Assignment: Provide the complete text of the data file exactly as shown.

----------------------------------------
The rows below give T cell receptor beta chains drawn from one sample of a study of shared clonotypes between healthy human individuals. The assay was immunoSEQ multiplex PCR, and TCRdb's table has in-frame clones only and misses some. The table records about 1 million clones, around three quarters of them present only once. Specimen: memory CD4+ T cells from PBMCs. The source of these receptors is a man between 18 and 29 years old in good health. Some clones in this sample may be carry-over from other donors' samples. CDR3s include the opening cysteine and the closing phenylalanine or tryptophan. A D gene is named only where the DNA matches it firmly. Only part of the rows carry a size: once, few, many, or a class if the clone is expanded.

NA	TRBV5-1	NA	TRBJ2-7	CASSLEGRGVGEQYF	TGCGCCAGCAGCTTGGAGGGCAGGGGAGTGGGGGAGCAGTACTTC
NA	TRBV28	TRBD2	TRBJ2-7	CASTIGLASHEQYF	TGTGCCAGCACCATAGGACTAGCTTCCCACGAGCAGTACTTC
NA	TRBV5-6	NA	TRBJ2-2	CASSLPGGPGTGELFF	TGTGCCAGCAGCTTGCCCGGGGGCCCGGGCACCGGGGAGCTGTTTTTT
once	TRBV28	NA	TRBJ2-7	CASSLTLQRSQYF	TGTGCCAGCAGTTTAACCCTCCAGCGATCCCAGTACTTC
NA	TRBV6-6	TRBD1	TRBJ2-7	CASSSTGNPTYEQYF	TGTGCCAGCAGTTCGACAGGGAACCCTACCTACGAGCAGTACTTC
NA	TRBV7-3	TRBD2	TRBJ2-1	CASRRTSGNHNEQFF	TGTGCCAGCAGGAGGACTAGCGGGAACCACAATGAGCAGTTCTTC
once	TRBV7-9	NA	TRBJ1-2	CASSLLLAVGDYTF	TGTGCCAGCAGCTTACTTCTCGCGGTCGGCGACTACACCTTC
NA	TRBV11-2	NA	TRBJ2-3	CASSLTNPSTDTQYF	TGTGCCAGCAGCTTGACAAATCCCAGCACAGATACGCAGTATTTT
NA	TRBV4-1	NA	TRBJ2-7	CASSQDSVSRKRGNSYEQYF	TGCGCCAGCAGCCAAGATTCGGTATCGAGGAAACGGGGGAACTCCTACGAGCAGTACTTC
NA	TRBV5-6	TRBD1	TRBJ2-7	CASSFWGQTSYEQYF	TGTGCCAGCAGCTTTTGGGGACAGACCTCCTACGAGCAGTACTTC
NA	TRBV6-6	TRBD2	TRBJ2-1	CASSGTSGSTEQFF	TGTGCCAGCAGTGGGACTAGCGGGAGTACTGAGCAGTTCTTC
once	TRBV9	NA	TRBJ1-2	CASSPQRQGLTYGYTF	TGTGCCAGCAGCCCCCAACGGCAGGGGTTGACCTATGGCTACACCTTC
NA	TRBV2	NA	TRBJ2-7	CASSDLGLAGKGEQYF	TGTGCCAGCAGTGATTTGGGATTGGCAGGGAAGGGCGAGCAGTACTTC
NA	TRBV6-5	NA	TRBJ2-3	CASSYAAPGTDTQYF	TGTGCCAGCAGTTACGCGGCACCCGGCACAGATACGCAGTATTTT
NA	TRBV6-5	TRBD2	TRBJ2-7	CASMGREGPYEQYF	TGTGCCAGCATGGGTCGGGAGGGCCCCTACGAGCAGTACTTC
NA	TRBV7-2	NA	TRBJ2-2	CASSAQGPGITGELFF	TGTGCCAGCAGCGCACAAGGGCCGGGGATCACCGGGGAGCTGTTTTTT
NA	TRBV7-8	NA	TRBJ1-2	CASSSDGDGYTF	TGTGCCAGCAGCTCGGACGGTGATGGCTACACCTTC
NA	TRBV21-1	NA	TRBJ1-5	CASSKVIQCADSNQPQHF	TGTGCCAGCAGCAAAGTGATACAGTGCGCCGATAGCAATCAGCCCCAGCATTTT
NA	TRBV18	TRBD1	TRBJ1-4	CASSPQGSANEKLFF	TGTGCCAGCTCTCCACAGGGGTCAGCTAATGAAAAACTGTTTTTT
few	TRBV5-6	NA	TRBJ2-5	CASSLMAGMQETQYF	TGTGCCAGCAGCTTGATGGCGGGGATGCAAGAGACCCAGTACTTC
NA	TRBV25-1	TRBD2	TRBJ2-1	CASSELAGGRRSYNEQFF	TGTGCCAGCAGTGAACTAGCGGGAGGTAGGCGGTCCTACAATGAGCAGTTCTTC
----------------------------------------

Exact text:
The rows below give T cell receptor beta chains drawn from one sample of a study of shared clonotypes between healthy human individuals. The assay was immunoSEQ multiplex PCR, and TCRdb's table has in-frame clones only and misses some. The table records about 1 million clones, around three quarters of them present only once. Specimen: memory CD4+ T cells from PBMCs. The source of these receptors is a man between 18 and 29 years old in good health. Some clones in this sample may be carry-over from other donors' samples. CDR3s include the opening cysteine and the closing phenylalanine or tryptophan. A D gene is named only where the DNA matches it firmly. Only part of the rows carry a size: once, few, many, or a class if the clone is expanded.

NA	TRBV5-1	NA	TRBJ2-7	CASSLEGRGVGEQYF	TGCGCCAGCAGCTTGGAGGGCAGGGGAGTGGGGGAGCAGTACTTC
NA	TRBV28	TRBD2	TRBJ2-7	CASTIGLASHEQYF	TGTGCCAGCACCATAGGACTAGCTTCCCACGAGCAGTACTTC
NA	TRBV5-6	NA	TRBJ2-2	CASSLPGGPGTGELFF	TGTGCCAGCAGCTTGCCCGGGGGCCCGGGCACCGGGGAGCTGTTTTTT
once	TRBV28	NA	TRBJ2-7	CASSLTLQRSQYF	TGTGCCAGCAGTTTAACCCTCCAGCGATCCCAGTACTTC
NA	TRBV6-6	TRBD1	TRBJ2-7	CASSSTGNPTYEQYF	TGTGCCAGCAGTTCGACAGGGAACCCTACCTACGAGCAGTACTTC
NA	TRBV7-3	TRBD2	TRBJ2-1	CASRRTSGNHNEQFF	TGTGCCAGCAGGAGGACTAGCGGGAACCACAATGAGCAGTTCTTC
once	TRBV7-9	NA	TRBJ1-2	CASSLLLAVGDYTF	TGTGCCAGCAGCTTACTTCTCGCGGTCGGCGACTACACCTTC
NA	TRBV11-2	NA	TRBJ2-3	CASSLTNPSTDTQYF	TGTGCCAGCAGCTTGACAAATCCCAGCACAGATACGCAGTATTTT
NA	TRBV4-1	NA	TRBJ2-7	CASSQDSVSRKRGNSYEQYF	TGCGCCAGCAGCCAAGATTCGGTATCGAGGAAACGGGGGAACTCCTACGAGCAGTACTTC
NA	TRBV5-6	TRBD1	TRBJ2-7	CASSFWGQTSYEQYF	TGTGCCAGCAGCTTTTGGGGACAGACCTCCTACGAGCAGTACTTC
NA	TRBV6-6	TRBD2	TRBJ2-1	CASSGTSGSTEQFF	TGTGCCAGCAGTGGGACTAGCGGGAGTACTGAGCAGTTCTTC
once	TRBV9	NA	TRBJ1-2	CASSPQRQGLTYGYTF	TGTGCCAGCAGCCCCCAACGGCAGGGGTTGACCTATGGCTACACCTTC
NA	TRBV2	NA	TRBJ2-7	CASSDLGLAGKGEQYF	TGTGCCAGCAGTGATTTGGGATTGGCAGGGAAGGGCGAGCAGTACTTC
NA	TRBV6-5	NA	TRBJ2-3	CASSYAAPGTDTQYF	TGTGCCAGCAGTTACGCGGCACCCGGCACAGATACGCAGTATTTT
NA	TRBV6-5	TRBD2	TRBJ2-7	CASMGREGPYEQYF	TGTGCCAGCATGGGTCGGGAGGGCCCCTACGAGCAGTACTTC
NA	TRBV7-2	NA	TRBJ2-2	CASSAQGPGITGELFF	TGTGCCAGCAGCGCACAAGGGCCGGGGATCACCGGGGAGCTGTTTTTT
NA	TRBV7-8	NA	TRBJ1-2	CASSSDGDGYTF	TGTGCCAGCAGCTCGGACGGTGATGGCTACACCTTC
NA	TRBV21-1	NA	TRBJ1-5	CASSKVIQCADSNQPQHF	TGTGCCAGCAGCAAAGTGATACAGTGCGCCGATAGCAATCAGCCCCAGCATTTT
NA	TRBV18	TRBD1	TRBJ1-4	CASSPQGSANEKLFF	TGTGCCAGCTCTCCACAGGGGTCAGCTAATGAAAAACTGTTTTTT
few	TRBV5-6	NA	TRBJ2-5	CASSLMAGMQETQYF	TGTGCCAGCAGCTTGATGGCGGGGATGCAAGAGACCCAGTACTTC
NA	TRBV25-1	TRBD2	TRBJ2-1	CASSELAGGRRSYNEQFF	TGTGCCAGCAGTGAACTAGCGGGAGGTAGGCGGTCCTACAATGAGCAGTTCTTC